I have started to explain what it is translators of the New Testament actually translate.  They do not translate just one manuscript or another; they translate what they take to be the “original” text as it has been reconstructed by textual specialists (some of whom are the translators themselves).  These reconstructions can be found in printed editions of the Greek New Testament.

To make sense of what the translators actually have in front of them when they are translating, I need to give a brief history of the printing of the Greek New Testament.  To that end I will provide in two or three posts the directly relevant material given in my book Misquoting Jesus.  I’ve always thought this is unusually interesting information connected to “how we got our Bible.”  I start at the beginning, with the invention of printing.


The text of the New Testament was copied in a fairly standardized form throughout the centuries of the Middle Ages, both in the East (the “Byzantine” text) and the West (the Latin Vulgate).   It was the invention of the printing press in the fifteenth century by Johann Gutenberg (1400-1468) that changed everything for the reproduction of books in general and the books of the Bible in particular.  By printing books with moveable print, one could guarantee that every page looked exactly like every other page, with no variations of any kind in the wording.  Gone were the days when transcribers would each produce different copies of the same text by means of accidental and intentional alterations.  What was set in print, was set in stone.  Moreover, books could be made far more rapidly: no longer did they need to be copied one letter at a time.  And as a result, they were made much more cheaply.  Scarcely anything has made such a revolutionary impact on the modern world as the printing press; the next closest thing (which may, eventually, surpass it in significance) is the advent of the personal computer.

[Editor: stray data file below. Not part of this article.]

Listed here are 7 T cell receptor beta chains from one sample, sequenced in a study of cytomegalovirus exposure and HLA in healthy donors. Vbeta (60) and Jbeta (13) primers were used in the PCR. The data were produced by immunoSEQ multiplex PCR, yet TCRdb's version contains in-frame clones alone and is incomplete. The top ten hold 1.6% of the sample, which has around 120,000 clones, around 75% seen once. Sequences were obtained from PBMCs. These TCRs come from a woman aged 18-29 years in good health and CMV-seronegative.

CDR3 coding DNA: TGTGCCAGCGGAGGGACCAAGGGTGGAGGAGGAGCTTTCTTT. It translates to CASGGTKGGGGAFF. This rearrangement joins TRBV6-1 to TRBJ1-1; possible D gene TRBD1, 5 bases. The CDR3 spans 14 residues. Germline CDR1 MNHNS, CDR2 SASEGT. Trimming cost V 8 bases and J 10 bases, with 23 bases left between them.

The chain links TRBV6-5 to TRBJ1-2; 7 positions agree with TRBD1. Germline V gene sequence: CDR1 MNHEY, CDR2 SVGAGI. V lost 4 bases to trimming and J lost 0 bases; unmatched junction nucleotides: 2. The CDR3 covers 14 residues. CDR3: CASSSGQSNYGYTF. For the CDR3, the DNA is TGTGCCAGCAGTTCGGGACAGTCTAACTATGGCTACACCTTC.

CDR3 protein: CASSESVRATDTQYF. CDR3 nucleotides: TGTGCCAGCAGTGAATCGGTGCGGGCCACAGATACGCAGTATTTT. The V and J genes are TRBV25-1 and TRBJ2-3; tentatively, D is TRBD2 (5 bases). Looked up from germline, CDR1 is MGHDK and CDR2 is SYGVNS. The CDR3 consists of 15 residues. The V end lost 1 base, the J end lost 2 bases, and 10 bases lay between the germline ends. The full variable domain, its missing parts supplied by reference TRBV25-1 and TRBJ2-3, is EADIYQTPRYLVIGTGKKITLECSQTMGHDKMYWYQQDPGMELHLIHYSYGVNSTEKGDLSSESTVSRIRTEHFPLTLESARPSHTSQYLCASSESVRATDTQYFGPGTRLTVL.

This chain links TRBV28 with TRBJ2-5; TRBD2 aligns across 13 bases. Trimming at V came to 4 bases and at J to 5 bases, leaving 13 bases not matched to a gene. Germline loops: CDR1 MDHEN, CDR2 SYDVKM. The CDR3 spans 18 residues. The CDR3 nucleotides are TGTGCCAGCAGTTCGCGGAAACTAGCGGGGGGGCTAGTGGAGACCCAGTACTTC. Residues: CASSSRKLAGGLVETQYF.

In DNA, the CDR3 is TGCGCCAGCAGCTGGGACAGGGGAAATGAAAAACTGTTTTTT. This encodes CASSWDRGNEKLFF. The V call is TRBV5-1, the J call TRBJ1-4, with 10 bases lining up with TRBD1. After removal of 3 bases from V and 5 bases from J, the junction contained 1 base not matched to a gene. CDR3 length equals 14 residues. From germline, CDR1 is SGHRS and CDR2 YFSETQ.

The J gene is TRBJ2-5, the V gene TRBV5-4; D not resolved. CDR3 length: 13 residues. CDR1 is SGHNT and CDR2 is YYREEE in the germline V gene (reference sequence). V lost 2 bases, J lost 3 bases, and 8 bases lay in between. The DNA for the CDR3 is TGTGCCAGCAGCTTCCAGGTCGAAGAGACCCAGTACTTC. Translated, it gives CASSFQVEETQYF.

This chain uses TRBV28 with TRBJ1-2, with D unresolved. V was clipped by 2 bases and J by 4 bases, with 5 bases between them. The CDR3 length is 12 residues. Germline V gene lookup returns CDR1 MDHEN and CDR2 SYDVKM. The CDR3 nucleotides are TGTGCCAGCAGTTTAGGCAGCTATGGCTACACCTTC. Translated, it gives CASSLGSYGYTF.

The first major work to be published on Gutenberg’s printing press was

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a magnificent edition of the Latin (Vulgate) Bible, which took all of 1450-56 to produce.  In the half-century that followed, some fifty editions of the Vulgate were produced at various printing houses in Europe.  It may seem odd that there was no impulse to produce a copy of the Greek New Testament in these early years of printing.  But the reason is not hard to find: scholars throughout Europe – including Biblical scholars – had been accustomed for nearly a thousand years to thinking that Jerome’s Vulgate was the Bible of the church (somewhat like some modern churches assume that the King James is the “true” Bible).  The Greek Bible was thought of as foreign to theology and learning; in the Latin West, it was thought of as belonging to the Greek Orthodox Christians, who were considered to be schismatics who had branched off from the true church.  Few scholars in Western Europe could even read Greek.  And so, at first, no one felt compelled to put the Greek Bible in print.